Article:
“Ideology comes after integrity”: An audience with Luis Roberto Barroso

Written by Kathryn Carlson on . Posted in Current features, Events, Features

The EUI’s School of Transnational Governance invited Luis Roberto Barroso, Justice of Brazil’s Supreme Federal Court, to deliver a ‘My Career’ Lecture at the EUI on 16 November 2018.  

The irony of being unable to comment on the recent election in Brazil is not lost on Justice Luis Roberto Barroso. After all, delivering opinions is at the heart of his position on the Brazilian Supreme Court.

But when speaking at an EUI ‘My Career’ event in November, Barroso made it clear that he could only tiptoe around the topic of far-right leader Jair Bolsonaro’s victory. Instead, Barroso steered the conversation toward his own experiences as a lawyer, a professor, and — since 2013 — a justice of the Supreme Court, as well as his philosophy on the role of the judiciary.

A very public Court

Being watched is no novelty to Barroso: In Brazil, all of the top court’s deliberations and judgments are shown on ‘Justice TV’. “Being a Supreme Court Justice is the only job where you tell your wife you’re going to work and she can check on television”, he joked, before quickly turning serious on the subject of the genuine need for transparency in a country rife with corruption: “In Latin America, the social imagination is that behind closed doors there’s something horrible going on.”

Justice Barroso with fellow panelists Tatiana Falcao and Miguel Poiares Maduro

Although he remains optimistic about Brazilian democracy and the staying power of its 30-year-old constitution, Barroso did concede that the outlook in 2018 was “kind of gloomy” — due to the impeachment of former President Dilma Rousseff, the economic recession of recent years, and the long-running consequences of “shameful” corruption in much of the public and private sector.

That’s why he welcomes public scrutiny of judicial proceedings. ‘I do everything in the light of day’, said Barroso, who prefers never worrying about being the subject of speculation. Plus, the cameras encourage justices to come fully prepared to meetings. The downsides? Barroso admits that achieving consensus can be more difficult and that the lure of the public eye sometimes encourages excessive verbosity.

A trio of roles

His chief complaint about the Brazilian Supreme Court stems from its expansive scope. All Supreme Courts, he said, exist to preserve a democratic regime and to protect fundamental rights. In Brazil, the Court has a third job: It serves as a criminal court for authorities. This additional responsibility naturally attracts criticism. As Barroso explained, a ruling on gay rights or abortion may be controversial, but it’s not viewed as a political crisis.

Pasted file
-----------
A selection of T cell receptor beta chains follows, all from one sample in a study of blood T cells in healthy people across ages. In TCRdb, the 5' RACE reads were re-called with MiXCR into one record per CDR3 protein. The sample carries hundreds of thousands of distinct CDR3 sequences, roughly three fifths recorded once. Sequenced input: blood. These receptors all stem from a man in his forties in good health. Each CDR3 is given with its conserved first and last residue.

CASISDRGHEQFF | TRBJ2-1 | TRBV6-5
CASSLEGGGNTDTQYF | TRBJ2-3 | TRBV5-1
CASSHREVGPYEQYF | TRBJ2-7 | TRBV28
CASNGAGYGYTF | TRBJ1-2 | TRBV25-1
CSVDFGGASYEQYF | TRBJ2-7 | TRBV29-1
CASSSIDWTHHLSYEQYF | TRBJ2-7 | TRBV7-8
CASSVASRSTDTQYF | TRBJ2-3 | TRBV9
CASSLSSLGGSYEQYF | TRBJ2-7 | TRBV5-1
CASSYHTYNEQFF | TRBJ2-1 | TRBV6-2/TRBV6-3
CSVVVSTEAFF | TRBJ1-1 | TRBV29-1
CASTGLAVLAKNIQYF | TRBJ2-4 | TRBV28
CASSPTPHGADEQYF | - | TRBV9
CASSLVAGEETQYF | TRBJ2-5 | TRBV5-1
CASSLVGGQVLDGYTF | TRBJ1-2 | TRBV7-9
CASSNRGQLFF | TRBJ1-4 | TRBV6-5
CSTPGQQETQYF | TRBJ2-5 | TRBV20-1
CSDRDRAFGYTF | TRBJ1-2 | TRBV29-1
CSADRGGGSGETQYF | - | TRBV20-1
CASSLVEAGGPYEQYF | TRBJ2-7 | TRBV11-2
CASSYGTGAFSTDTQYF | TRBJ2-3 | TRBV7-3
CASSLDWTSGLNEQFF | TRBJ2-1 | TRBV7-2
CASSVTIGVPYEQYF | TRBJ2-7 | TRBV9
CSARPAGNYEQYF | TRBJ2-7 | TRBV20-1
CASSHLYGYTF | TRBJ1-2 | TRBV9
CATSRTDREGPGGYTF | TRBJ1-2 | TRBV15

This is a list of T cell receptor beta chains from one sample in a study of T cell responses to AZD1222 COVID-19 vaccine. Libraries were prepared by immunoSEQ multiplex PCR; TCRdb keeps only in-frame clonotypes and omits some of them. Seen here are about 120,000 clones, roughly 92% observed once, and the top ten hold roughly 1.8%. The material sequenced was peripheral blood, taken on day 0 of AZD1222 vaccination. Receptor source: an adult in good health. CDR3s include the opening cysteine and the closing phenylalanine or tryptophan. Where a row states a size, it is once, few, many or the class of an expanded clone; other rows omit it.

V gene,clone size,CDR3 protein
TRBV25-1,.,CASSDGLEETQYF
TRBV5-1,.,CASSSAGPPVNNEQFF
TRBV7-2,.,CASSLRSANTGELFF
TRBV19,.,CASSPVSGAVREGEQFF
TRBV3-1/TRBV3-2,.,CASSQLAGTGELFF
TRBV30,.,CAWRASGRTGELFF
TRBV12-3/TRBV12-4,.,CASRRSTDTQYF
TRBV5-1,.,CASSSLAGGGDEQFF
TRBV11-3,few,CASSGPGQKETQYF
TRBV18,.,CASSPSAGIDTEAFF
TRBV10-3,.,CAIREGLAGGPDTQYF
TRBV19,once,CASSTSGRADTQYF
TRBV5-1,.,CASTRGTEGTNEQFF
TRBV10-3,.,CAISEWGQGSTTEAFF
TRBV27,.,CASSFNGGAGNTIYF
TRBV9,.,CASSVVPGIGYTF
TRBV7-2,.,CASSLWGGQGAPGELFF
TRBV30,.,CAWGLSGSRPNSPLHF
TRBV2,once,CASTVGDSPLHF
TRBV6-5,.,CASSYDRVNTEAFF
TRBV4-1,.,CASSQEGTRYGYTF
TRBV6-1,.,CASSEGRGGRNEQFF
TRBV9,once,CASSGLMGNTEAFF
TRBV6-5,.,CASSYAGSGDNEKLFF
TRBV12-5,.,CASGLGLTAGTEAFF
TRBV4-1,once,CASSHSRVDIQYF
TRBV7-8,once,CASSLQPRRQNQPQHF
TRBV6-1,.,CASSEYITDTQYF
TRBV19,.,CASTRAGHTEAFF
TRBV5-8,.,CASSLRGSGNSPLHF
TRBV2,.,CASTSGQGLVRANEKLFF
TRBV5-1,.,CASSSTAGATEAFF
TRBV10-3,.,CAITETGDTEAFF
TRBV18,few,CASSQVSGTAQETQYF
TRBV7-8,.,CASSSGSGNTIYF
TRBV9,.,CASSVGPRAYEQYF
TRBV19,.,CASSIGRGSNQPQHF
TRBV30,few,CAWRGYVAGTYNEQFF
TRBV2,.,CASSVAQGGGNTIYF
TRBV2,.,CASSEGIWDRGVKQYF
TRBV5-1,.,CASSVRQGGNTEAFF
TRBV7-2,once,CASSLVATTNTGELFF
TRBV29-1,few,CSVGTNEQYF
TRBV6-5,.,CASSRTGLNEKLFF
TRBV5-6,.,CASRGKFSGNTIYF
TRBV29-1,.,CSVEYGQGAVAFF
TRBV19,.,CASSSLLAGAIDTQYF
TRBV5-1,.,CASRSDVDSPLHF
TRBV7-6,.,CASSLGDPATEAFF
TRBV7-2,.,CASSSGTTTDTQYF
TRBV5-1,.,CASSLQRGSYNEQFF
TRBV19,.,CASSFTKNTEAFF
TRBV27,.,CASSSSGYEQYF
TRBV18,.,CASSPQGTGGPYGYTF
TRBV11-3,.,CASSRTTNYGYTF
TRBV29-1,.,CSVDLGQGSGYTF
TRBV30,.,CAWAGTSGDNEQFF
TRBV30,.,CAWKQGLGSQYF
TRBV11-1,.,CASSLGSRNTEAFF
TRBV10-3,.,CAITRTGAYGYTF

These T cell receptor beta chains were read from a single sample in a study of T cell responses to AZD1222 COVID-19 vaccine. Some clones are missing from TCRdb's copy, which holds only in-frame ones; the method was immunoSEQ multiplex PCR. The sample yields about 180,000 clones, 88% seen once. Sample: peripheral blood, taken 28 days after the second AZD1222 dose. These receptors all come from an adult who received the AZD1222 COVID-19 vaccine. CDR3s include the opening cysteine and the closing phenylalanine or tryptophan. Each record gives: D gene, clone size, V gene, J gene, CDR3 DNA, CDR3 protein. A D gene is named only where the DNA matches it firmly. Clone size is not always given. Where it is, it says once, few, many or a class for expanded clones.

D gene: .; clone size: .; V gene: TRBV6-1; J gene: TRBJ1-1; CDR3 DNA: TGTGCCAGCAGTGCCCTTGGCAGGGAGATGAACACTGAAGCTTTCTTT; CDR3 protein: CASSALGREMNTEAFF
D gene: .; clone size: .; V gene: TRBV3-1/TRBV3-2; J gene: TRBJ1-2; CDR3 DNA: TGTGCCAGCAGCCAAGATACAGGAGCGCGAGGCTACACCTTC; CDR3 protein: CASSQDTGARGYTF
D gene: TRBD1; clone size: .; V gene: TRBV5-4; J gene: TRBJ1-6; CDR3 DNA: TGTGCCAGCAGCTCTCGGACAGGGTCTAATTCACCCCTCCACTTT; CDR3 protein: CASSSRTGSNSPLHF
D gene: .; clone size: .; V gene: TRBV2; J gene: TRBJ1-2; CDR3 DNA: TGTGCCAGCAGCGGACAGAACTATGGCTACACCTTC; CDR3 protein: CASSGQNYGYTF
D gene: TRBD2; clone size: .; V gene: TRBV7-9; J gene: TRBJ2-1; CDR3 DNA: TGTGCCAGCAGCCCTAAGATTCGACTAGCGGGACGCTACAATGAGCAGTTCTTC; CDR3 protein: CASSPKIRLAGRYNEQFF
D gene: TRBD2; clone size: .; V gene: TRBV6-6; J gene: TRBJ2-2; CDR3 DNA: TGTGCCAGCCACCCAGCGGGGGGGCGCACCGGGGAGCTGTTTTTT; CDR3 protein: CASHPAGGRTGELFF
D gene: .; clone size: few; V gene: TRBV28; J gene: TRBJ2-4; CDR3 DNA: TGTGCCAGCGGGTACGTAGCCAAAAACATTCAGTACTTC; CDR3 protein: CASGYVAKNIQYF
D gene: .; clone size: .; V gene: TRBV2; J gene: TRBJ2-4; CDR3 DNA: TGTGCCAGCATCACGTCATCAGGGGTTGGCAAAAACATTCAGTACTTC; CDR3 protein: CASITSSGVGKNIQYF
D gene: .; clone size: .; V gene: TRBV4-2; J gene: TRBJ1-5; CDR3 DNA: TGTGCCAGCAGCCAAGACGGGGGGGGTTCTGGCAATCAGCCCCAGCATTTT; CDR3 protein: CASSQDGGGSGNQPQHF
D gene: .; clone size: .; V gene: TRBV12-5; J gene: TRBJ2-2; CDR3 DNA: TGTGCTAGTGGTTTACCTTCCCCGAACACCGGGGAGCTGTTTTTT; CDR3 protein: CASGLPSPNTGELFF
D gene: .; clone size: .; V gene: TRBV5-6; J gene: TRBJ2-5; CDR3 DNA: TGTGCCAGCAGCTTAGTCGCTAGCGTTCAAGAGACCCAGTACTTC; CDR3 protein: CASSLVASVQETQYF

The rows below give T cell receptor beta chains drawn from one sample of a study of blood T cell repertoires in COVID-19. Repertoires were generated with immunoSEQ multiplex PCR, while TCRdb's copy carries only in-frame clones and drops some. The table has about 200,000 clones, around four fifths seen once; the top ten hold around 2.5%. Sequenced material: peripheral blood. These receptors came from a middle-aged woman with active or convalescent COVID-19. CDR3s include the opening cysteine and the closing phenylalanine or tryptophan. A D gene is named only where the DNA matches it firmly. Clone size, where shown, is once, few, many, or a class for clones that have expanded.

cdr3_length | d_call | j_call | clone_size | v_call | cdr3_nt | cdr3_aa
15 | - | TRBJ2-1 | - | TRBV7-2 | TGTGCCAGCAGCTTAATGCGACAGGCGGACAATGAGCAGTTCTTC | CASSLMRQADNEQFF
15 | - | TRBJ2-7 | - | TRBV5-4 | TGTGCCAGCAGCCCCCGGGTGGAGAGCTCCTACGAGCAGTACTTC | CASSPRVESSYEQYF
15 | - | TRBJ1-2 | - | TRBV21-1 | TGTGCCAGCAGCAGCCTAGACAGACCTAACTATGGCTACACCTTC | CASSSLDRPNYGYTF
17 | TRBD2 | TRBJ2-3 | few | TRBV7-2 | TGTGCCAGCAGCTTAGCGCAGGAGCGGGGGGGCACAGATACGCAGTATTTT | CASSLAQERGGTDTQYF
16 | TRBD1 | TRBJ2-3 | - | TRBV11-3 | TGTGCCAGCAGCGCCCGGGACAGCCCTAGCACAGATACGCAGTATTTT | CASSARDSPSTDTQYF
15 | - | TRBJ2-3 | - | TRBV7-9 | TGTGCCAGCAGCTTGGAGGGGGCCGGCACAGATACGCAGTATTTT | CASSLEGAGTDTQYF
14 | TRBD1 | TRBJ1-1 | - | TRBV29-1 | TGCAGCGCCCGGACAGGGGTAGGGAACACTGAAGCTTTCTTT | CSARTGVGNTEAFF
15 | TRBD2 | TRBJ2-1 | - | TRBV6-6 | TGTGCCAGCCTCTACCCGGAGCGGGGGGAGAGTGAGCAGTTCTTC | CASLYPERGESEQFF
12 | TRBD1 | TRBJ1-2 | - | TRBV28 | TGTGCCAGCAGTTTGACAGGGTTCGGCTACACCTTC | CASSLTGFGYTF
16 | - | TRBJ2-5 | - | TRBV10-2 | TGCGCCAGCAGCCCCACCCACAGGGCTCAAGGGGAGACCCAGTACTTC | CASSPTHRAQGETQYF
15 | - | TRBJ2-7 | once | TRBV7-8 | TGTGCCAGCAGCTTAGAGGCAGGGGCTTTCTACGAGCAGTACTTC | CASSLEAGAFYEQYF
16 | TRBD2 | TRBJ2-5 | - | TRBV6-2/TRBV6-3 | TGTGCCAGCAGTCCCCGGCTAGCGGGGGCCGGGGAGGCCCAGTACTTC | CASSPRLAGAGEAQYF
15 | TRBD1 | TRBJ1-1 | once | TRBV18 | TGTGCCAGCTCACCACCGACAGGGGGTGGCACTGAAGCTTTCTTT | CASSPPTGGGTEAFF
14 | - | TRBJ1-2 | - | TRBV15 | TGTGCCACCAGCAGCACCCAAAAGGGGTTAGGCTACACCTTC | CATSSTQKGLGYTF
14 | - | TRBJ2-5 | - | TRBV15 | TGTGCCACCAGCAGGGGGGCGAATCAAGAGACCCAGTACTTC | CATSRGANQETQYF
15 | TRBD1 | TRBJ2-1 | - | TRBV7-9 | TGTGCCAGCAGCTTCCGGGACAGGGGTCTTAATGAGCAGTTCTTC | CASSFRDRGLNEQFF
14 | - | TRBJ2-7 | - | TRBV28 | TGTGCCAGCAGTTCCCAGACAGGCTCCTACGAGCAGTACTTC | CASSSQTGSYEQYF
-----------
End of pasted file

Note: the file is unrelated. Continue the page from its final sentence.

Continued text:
Not that he thinks Supreme Courts should shy away from politics. Referring to an upcoming article he wrote for the American Journal of Comparative Law, Barroso laid out a trio of roles for constitutional courts.

There’s the counter-majoritarian role, invalidating decisions of other branches of government.

There’s the representative role, acting on behalf of the interests of the electorate. As Barroso stressed, ‘The court cannot be indifferent to the social centre. Any power you exercise in democracy must be representative.’ Citing landmark U.S. Supreme Court cases Griswold v. Connecticut (which widened access to contraception) and Lawrence v. Texas (which overturned anti-sodomy laws), he argued that when the legislative process falls short of satisfying the electorate’s demands, the Court must step in.

Justice Barroso

Finally, he addressed the enlightened role, or the idea that the Supreme Court must make changes to guarantee civil liberties and essential freedoms, even if these changes do not have the support of legislators, or even the majority of society. It was that principle in effect, he said, when the U.S. Supreme Court decriminalized abortion with Roe v. Wade, and when Israel’s Supreme Court blocked legislation allowing the use of torture.

How much influence is too much influence?

Upon hearing Barroso’s view of enlightenment, Professor Sergio Fabbrini, the Director of the LUISS School of Government, responded that judicialising the political process in this way could be dangerous: “I don’t want to be enlightened by a judge. I want to be enlightened by a public debate.”

Barroso — who noted that he had protested Brazil’s military dictatorship while in law school — also received some surprised looks from the audience when he dismissed the risk of the global far right.

“It’s no novelty that liberal democracy is under attack”, he said, citing the examples of Nazi Germany, Fascist Italy and Communism. Eventually, he predicted, the far right will “dissolve” naturally: “As long as the rules of democracy remain, that’s the antidote to authoritarianism”.

For STG Policy Leader Fellow Tatiana Falcão, a Brazilian lawyer who also sat on the panel, the key moment was Barroso’s guarantee that the advances in civil liberties made by the Brazilian Supreme Court in recent decades would not be rolled back.

Speaking to EUI Times after the event, Falcão said she’s not as hopeful as Barroso, and fears how the recent election may shape their country in the years ahead.

‘There is a deep populist sentiment at the moment,’ she said. ‘The Supreme Court must be ready to react to that sentiment.’

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